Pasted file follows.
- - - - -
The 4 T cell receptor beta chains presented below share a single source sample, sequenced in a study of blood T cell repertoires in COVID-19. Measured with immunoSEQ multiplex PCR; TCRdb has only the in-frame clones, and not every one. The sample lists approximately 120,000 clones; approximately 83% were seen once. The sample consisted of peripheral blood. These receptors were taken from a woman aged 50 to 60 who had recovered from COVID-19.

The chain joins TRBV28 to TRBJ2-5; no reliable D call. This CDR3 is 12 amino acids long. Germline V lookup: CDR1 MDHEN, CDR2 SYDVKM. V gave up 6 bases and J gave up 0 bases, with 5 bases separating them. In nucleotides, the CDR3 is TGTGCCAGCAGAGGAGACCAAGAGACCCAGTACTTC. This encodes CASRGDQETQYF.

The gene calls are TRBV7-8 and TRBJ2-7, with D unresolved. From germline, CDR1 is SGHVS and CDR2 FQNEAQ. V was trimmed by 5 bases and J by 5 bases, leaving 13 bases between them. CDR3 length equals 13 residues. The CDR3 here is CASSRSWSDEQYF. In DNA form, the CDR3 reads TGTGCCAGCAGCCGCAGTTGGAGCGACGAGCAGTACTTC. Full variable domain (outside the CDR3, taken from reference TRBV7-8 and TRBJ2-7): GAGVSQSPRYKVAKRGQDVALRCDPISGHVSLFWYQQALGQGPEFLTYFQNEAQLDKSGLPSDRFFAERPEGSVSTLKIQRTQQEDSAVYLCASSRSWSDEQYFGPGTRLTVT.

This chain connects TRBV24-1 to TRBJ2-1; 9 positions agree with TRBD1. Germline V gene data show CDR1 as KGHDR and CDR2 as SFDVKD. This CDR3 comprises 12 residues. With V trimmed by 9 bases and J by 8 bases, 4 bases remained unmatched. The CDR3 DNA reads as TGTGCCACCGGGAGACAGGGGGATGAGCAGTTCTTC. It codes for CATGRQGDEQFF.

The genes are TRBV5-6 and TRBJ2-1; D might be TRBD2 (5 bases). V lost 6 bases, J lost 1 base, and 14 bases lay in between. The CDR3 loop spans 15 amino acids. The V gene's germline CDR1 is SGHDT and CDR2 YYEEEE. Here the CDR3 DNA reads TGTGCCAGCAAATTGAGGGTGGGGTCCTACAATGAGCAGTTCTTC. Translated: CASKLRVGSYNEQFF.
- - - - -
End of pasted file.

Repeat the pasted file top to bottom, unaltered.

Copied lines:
The 4 T cell receptor beta chains presented below share a single source sample, sequenced in a study of blood T cell repertoires in COVID-19. Measured with immunoSEQ multiplex PCR; TCRdb has only the in-frame clones, and not every one. The sample lists approximately 120,000 clones; approximately 83% were seen once. The sample consisted of peripheral blood. These receptors were taken from a woman aged 50 to 60 who had recovered from COVID-19.

The chain joins TRBV28 to TRBJ2-5; no reliable D call. This CDR3 is 12 amino acids long. Germline V lookup: CDR1 MDHEN, CDR2 SYDVKM. V gave up 6 bases and J gave up 0 bases, with 5 bases separating them. In nucleotides, the CDR3 is TGTGCCAGCAGAGGAGACCAAGAGACCCAGTACTTC. This encodes CASRGDQETQYF.

The gene calls are TRBV7-8 and TRBJ2-7, with D unresolved. From germline, CDR1 is SGHVS and CDR2 FQNEAQ. V was trimmed by 5 bases and J by 5 bases, leaving 13 bases between them. CDR3 length equals 13 residues. The CDR3 here is CASSRSWSDEQYF. In DNA form, the CDR3 reads TGTGCCAGCAGCCGCAGTTGGAGCGACGAGCAGTACTTC. Full variable domain (outside the CDR3, taken from reference TRBV7-8 and TRBJ2-7): GAGVSQSPRYKVAKRGQDVALRCDPISGHVSLFWYQQALGQGPEFLTYFQNEAQLDKSGLPSDRFFAERPEGSVSTLKIQRTQQEDSAVYLCASSRSWSDEQYFGPGTRLTVT.

This chain connects TRBV24-1 to TRBJ2-1; 9 positions agree with TRBD1. Germline V gene data show CDR1 as KGHDR and CDR2 as SFDVKD. This CDR3 comprises 12 residues. With V trimmed by 9 bases and J by 8 bases, 4 bases remained unmatched. The CDR3 DNA reads as TGTGCCACCGGGAGACAGGGGGATGAGCAGTTCTTC. It codes for CATGRQGDEQFF.

The genes are TRBV5-6 and TRBJ2-1; D might be TRBD2 (5 bases). V lost 6 bases, J lost 1 base, and 14 bases lay in between. The CDR3 loop spans 15 amino acids. The V gene's germline CDR1 is SGHDT and CDR2 YYEEEE. Here the CDR3 DNA reads TGTGCCAGCAAATTGAGGGTGGGGTCCTACAATGAGCAGTTCTTC. Translated: CASKLRVGSYNEQFF.